Complementing the above arguments, a recent Reuters poll of analysts too forecasted that ample supplies boosted by the US shale oil revolution and anemic demand growth were expected to pressure crude oil prices in 2014.
The monthly survey of 27 analysts projected Brent crude oil would average $104.10 a barrel in 2014, down from this year’s average price of $108.50. Last month’s poll saw Brent averaging $105.40 in 2014. The poll expects Brent to average even further low in 2015- $102.60 a barrel.
“Increases in production from both the United States and Iraq will lead to excess supply in the market amid subdued demand growth,” said Rahul Prithiani, director at CRISIL Research.
And while most analysts are speaking of a changing crude dynamics due to growing output, Goldman Sachs is pointing to the emerging new “world order.” For the first time in decades, Goldman points out that demand in the United States is outpacing demand growth in the emerging economies – such as China and India. A trend reversal is very much apparent; the Goldman note to clients underlined last week, emphasizing the world was in the ‘cusp of a new cycle.’
Now reasons for this reversal are pretty evident to Currie, the Goldman analyst writing the note. “US demand has been boosted in part by the fact that gasoline prices are 15 percent lower in Chicago than in Singapore.” And the EIA too says that retail prices in the United States were at the lowest level in three years – at the end of November.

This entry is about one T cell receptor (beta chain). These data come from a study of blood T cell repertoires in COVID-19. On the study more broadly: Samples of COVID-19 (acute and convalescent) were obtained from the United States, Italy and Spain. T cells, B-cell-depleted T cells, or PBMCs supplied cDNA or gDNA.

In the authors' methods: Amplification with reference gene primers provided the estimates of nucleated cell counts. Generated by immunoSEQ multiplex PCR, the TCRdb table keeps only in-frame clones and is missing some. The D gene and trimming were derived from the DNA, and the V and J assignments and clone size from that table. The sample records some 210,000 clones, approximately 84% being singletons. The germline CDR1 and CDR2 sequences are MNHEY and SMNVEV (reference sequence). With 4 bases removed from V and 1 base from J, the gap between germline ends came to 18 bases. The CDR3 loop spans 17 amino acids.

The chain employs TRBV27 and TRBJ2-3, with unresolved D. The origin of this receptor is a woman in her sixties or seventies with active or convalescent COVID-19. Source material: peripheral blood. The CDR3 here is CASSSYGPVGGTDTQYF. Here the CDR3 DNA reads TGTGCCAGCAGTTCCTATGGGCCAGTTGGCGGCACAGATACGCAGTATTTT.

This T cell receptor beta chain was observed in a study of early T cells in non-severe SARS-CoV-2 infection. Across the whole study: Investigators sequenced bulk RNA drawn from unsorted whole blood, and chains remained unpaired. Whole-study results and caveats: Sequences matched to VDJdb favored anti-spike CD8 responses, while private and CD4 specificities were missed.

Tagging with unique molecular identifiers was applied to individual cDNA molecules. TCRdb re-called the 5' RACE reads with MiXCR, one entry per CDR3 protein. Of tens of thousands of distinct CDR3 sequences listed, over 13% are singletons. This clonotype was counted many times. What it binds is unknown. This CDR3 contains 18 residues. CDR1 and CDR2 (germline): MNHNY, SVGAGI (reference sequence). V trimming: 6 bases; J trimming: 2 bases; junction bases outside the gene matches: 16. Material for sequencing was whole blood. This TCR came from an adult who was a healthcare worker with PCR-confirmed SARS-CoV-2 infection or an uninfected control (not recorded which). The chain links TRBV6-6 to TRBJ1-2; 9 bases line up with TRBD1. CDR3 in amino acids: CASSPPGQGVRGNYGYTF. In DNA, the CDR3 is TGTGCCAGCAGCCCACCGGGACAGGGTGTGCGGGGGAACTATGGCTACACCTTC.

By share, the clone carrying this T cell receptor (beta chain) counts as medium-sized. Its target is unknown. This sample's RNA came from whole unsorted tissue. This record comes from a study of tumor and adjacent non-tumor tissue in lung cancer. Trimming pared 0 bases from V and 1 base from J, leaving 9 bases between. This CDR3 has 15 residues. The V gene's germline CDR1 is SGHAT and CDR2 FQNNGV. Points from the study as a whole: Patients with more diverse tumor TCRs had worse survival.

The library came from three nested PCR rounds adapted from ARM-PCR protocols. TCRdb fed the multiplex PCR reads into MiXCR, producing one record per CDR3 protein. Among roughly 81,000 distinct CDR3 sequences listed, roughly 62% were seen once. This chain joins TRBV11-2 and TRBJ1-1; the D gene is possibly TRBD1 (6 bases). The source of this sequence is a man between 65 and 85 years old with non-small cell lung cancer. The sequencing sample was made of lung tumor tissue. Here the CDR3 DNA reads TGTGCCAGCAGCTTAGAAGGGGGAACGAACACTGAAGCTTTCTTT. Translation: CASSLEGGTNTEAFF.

Low crude prices definitely spur consumption. Who could bear witness to it more than one, who has been living in this energy rich region for more than two decades now?
And the growing consumption in the US is likely to have profound implications on how oil markets operate. As US shale production drives down prices for American consumers, the market may shift, Currie says in his note. “As oil demand leadership transitions to developed markets from emerging markets, this not only represents a significant fundamental shift, but combined with significant developed market-led production, this turns the previous commodity cycle upside down.”
Although the immediate impact of this new cycle could be subtle, yet in the longer run, three inter-related developments to flip the market on its head. First, he writes, the boom in US shale oil output should keep oil prices in the United States low and lead to a “substantial acceleration” in its economic activity.
Second, stronger US growth will lead the Federal Reserve to scale back its monetary support, which is likely to strengthen the dollar. That should put pressure on emerging market demand by making oil and other commodities priced in the greenback more expensive for users of other currencies.
Third, weaker oil demand growth in countries including China and India should help keep markets well supplied, limiting inflation in developed countries.
And ultimately, Currie underlines, this reversed trend will lead emerging market economies to “shift from being consumers to producers,” forcing countries such as China to follow the US path in tapping unconventional resources.
Global energy dynamics of tomorrow is to be significantly different from today – one could now say with some degree of confidence.